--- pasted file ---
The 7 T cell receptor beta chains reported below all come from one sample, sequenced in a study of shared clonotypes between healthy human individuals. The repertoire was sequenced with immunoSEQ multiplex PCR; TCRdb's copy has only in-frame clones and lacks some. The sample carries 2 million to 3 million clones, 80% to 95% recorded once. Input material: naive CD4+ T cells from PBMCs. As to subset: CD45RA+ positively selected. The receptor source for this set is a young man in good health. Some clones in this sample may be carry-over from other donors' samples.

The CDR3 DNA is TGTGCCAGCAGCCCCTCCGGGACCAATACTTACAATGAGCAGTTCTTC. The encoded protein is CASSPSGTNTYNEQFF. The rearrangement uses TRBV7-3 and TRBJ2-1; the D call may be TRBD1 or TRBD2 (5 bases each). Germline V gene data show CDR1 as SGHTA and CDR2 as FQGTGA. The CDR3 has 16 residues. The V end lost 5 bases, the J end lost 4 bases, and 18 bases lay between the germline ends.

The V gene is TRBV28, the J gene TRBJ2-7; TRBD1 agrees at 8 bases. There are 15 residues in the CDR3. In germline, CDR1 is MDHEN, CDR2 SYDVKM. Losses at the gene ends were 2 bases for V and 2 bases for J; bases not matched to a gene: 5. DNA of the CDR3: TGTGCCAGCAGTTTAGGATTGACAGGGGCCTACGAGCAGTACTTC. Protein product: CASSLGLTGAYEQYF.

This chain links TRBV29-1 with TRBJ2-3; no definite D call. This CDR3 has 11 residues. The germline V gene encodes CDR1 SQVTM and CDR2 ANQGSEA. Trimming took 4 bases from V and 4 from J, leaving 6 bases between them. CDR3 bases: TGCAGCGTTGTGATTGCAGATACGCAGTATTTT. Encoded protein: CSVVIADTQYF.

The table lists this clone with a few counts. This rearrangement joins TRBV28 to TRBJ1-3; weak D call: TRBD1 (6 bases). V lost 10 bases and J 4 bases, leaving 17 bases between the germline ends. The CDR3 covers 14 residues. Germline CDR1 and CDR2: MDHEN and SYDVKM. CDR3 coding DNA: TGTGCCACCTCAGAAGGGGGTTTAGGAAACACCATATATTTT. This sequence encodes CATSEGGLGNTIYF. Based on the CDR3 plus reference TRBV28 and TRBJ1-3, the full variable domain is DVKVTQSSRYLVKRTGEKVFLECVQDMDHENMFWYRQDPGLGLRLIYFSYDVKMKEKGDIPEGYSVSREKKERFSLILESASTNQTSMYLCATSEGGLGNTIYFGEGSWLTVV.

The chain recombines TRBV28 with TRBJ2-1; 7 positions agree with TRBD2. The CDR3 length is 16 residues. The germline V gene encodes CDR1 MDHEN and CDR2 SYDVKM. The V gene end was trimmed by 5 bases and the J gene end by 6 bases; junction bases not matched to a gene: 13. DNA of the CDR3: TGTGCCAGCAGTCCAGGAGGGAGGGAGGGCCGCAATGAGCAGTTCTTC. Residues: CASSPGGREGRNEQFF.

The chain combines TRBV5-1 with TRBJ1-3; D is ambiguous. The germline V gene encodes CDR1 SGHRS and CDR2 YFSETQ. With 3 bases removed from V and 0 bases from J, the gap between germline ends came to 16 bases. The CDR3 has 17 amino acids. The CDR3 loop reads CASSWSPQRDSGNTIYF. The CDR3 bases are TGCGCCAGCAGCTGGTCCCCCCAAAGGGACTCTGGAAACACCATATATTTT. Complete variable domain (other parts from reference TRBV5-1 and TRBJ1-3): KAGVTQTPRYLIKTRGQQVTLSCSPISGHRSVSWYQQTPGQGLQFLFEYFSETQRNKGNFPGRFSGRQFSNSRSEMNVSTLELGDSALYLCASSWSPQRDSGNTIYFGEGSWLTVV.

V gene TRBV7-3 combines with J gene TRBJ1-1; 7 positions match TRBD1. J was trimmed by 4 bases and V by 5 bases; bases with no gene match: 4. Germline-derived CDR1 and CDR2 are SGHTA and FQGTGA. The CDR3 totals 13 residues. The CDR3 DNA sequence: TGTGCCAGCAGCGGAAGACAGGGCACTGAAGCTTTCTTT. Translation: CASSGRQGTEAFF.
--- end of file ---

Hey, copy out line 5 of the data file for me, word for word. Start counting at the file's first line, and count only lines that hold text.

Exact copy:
The table lists this clone with a few counts. This rearrangement joins TRBV28 to TRBJ1-3; weak D call: TRBD1 (6 bases). V lost 10 bases and J 4 bases, leaving 17 bases between the germline ends. The CDR3 covers 14 residues. Germline CDR1 and CDR2: MDHEN and SYDVKM. CDR3 coding DNA: TGTGCCACCTCAGAAGGGGGTTTAGGAAACACCATATATTTT. This sequence encodes CATSEGGLGNTIYF. Based on the CDR3 plus reference TRBV28 and TRBJ1-3, the full variable domain is DVKVTQSSRYLVKRTGEKVFLECVQDMDHENMFWYRQDPGLGLRLIYFSYDVKMKEKGDIPEGYSVSREKKERFSLILESASTNQTSMYLCATSEGGLGNTIYFGEGSWLTVV.